The Australian Human Rights Commission has welcomed today's announcement that bridging visas will be granted to an initial group of asylum seekers who arrived in Australia by boat.
This will allow them to live in the community while their refugee claims are finalised.
"The Commission has said for some time that asylum seekers who arrive by boat should be treated the same way as those who arrive by plane, and that they should be given bridging visas instead of being held in detention for long periods," Commission President Catherine Branson QC said today.
"We are pleased to see the government acting on this recommendation. We hope to see as many people as possible granted bridging visas and removed from detention as quickly as possible."
Ms Branson welcomed the government's intention to make greater use of community-based alternatives such as bridging visas and community detention.
She said this had the potential to address the current problem that thousands of asylum seekers and refugees have been held in immigration detention facilities around Australia for long periods of time.
"There is no need for people to be held in detention facilities while their refugee claims are assessed," she said.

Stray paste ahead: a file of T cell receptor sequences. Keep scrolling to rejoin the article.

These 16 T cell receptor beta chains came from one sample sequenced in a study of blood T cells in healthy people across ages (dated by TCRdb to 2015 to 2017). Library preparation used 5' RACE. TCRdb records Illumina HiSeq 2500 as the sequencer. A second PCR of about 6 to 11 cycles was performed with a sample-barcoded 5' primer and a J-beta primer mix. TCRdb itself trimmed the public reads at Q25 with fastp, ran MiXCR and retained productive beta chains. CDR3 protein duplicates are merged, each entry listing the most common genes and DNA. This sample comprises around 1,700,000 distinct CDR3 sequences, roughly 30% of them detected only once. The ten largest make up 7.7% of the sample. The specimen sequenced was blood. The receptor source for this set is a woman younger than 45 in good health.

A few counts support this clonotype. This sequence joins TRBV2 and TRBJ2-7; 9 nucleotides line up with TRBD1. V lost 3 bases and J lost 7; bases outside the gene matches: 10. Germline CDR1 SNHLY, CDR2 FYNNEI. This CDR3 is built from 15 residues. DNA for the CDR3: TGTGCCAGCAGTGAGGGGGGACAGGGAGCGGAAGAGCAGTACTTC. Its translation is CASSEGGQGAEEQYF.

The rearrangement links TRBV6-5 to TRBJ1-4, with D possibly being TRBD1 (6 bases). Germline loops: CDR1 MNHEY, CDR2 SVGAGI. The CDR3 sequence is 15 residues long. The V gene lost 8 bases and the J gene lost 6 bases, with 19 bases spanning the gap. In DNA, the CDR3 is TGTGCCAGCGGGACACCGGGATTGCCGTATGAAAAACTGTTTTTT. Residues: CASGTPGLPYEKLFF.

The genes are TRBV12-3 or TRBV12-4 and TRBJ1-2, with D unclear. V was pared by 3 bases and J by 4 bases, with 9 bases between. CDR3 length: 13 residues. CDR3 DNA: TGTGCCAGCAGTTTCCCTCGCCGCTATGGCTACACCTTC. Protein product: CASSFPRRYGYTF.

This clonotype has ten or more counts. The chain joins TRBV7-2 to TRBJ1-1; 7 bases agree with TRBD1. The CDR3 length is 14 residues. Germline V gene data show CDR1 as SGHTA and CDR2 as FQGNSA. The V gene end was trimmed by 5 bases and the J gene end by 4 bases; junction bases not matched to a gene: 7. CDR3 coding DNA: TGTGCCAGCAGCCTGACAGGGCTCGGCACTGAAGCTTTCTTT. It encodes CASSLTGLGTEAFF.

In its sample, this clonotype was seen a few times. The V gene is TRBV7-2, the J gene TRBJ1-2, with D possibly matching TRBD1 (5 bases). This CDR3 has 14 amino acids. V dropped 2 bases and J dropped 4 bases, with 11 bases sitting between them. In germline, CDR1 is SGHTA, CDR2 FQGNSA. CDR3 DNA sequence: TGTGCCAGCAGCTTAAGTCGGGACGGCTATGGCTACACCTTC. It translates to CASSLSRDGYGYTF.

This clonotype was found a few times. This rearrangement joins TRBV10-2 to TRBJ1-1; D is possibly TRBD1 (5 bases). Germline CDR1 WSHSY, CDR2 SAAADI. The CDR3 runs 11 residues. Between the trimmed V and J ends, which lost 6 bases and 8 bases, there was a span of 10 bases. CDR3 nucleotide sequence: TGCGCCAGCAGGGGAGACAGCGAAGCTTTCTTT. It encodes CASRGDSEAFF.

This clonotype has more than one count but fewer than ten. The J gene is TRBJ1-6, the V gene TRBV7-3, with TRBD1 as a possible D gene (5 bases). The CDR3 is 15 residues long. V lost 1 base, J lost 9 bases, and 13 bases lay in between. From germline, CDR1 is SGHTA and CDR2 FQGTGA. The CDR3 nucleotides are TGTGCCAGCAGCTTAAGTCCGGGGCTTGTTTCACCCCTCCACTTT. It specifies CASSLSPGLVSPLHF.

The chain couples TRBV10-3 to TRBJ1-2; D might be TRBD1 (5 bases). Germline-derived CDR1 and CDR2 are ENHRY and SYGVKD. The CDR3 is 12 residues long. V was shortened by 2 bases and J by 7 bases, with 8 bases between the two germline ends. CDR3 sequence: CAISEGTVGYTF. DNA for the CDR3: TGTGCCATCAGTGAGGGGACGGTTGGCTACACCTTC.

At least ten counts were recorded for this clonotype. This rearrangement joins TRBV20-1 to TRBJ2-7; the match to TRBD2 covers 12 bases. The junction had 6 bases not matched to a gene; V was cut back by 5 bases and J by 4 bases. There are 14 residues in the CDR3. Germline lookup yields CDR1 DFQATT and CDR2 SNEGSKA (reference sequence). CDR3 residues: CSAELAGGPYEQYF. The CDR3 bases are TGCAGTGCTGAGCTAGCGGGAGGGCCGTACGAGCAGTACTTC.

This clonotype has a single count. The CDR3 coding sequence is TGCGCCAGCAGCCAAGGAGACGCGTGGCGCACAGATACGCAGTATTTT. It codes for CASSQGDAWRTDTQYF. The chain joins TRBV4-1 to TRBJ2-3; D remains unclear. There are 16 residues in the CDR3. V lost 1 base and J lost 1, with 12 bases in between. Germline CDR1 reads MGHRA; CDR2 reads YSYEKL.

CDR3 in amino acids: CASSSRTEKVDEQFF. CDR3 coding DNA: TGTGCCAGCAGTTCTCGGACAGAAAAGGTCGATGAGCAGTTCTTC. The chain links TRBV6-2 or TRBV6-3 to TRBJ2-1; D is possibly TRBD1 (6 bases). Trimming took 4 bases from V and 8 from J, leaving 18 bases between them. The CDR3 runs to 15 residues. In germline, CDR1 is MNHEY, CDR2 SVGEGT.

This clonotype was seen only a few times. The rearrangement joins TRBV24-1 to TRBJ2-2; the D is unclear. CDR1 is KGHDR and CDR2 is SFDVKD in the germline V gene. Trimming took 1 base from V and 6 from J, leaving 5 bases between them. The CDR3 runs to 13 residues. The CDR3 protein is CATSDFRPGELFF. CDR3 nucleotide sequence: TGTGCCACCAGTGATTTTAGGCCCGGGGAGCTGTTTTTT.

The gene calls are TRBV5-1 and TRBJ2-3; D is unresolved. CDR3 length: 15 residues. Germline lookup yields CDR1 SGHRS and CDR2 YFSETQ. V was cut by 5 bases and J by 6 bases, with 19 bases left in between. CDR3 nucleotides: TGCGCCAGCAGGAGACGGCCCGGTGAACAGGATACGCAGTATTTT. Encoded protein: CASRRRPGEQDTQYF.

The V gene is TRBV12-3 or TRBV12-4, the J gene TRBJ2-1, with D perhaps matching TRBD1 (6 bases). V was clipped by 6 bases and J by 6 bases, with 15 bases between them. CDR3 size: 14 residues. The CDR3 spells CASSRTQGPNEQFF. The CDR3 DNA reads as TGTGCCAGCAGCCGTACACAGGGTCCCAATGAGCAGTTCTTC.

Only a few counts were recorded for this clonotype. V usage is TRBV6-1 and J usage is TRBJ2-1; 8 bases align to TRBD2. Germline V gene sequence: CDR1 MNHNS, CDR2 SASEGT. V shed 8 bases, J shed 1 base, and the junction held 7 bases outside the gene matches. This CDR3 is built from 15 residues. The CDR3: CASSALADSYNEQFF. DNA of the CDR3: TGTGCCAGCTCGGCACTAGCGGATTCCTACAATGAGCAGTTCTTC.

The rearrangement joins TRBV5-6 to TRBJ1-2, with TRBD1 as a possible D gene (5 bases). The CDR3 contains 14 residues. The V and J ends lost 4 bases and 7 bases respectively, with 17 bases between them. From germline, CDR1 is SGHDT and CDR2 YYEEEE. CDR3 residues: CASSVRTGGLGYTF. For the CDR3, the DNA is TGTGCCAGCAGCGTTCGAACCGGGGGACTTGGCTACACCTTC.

"Using bridging visas is an effective alternative that is much more humane and cheaper than holding people in remote detention facilities for months or years at a time.
The Commission also welcomed the Minister's announcement that the government will move towards using a single system for assessing people's refugee claims.
"We've been opposed for a long time to the current situation where asylum seekers go through different processing systems depending on how they arrive in Australia," Ms Branson said.
"Giving all asylum seekers access to the same refugee status determination process should lead to a fairer, more efficient and more cost-effective system. We hope this will be implemented as quickly as possible and we look forward to receiving more details from the government about its plans."
However, Ms Branson said she was disappointed that the government was retaining the excision regime, meaning that asylum seekers that arrived by boat would only be granted access to the onshore processing system at the discretion of the Minister of the day.
"We have repeatedly recommended that the government abolish the excision regime under the Migration Act," she said.
"All asylum seekers who arrive in Australia should have automatic access to the same system for assessing their refugee claims."
Up to the minute information on human rights is now available on twitter at twitter.com/AusHumanRights.
Media contact: Louise McDermott on (02) 9284 9851 or 0419 258 597